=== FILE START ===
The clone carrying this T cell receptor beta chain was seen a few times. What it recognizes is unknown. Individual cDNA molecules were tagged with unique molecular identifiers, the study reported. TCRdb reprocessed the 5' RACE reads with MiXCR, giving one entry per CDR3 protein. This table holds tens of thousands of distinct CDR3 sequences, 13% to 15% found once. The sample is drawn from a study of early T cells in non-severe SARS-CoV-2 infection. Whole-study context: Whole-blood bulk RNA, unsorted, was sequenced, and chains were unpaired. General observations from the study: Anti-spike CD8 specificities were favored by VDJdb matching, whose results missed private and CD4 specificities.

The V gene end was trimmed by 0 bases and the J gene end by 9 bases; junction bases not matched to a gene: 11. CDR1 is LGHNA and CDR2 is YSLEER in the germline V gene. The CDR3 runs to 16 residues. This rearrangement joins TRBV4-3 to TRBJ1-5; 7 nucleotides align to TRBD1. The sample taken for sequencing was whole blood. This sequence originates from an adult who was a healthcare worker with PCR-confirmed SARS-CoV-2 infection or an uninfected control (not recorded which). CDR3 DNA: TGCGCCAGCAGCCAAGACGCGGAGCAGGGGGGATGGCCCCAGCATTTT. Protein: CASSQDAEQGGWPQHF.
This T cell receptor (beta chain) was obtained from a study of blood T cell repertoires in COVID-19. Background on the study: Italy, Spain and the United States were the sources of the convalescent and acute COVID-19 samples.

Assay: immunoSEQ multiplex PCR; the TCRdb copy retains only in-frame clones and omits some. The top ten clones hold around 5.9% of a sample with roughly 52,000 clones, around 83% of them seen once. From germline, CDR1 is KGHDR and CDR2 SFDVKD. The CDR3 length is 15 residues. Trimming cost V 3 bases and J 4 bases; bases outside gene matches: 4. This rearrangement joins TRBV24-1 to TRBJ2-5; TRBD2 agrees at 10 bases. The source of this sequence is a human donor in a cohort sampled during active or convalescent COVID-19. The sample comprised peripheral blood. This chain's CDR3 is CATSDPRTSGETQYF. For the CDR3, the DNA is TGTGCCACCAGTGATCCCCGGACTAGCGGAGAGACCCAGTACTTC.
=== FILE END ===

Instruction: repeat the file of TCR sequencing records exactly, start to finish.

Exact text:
The clone carrying this T cell receptor beta chain was seen a few times. What it recognizes is unknown. Individual cDNA molecules were tagged with unique molecular identifiers, the study reported. TCRdb reprocessed the 5' RACE reads with MiXCR, giving one entry per CDR3 protein. This table holds tens of thousands of distinct CDR3 sequences, 13% to 15% found once. The sample is drawn from a study of early T cells in non-severe SARS-CoV-2 infection. Whole-study context: Whole-blood bulk RNA, unsorted, was sequenced, and chains were unpaired. General observations from the study: Anti-spike CD8 specificities were favored by VDJdb matching, whose results missed private and CD4 specificities.

The V gene end was trimmed by 0 bases and the J gene end by 9 bases; junction bases not matched to a gene: 11. CDR1 is LGHNA and CDR2 is YSLEER in the germline V gene. The CDR3 runs to 16 residues. This rearrangement joins TRBV4-3 to TRBJ1-5; 7 nucleotides align to TRBD1. The sample taken for sequencing was whole blood. This sequence originates from an adult who was a healthcare worker with PCR-confirmed SARS-CoV-2 infection or an uninfected control (not recorded which). CDR3 DNA: TGCGCCAGCAGCCAAGACGCGGAGCAGGGGGGATGGCCCCAGCATTTT. Protein: CASSQDAEQGGWPQHF.
This T cell receptor (beta chain) was obtained from a study of blood T cell repertoires in COVID-19. Background on the study: Italy, Spain and the United States were the sources of the convalescent and acute COVID-19 samples.

Assay: immunoSEQ multiplex PCR; the TCRdb copy retains only in-frame clones and omits some. The top ten clones hold around 5.9% of a sample with roughly 52,000 clones, around 83% of them seen once. From germline, CDR1 is KGHDR and CDR2 SFDVKD. The CDR3 length is 15 residues. Trimming cost V 3 bases and J 4 bases; bases outside gene matches: 4. This rearrangement joins TRBV24-1 to TRBJ2-5; TRBD2 agrees at 10 bases. The source of this sequence is a human donor in a cohort sampled during active or convalescent COVID-19. The sample comprised peripheral blood. This chain's CDR3 is CATSDPRTSGETQYF. For the CDR3, the DNA is TGTGCCACCAGTGATCCCCGGACTAGCGGAGAGACCCAGTACTTC.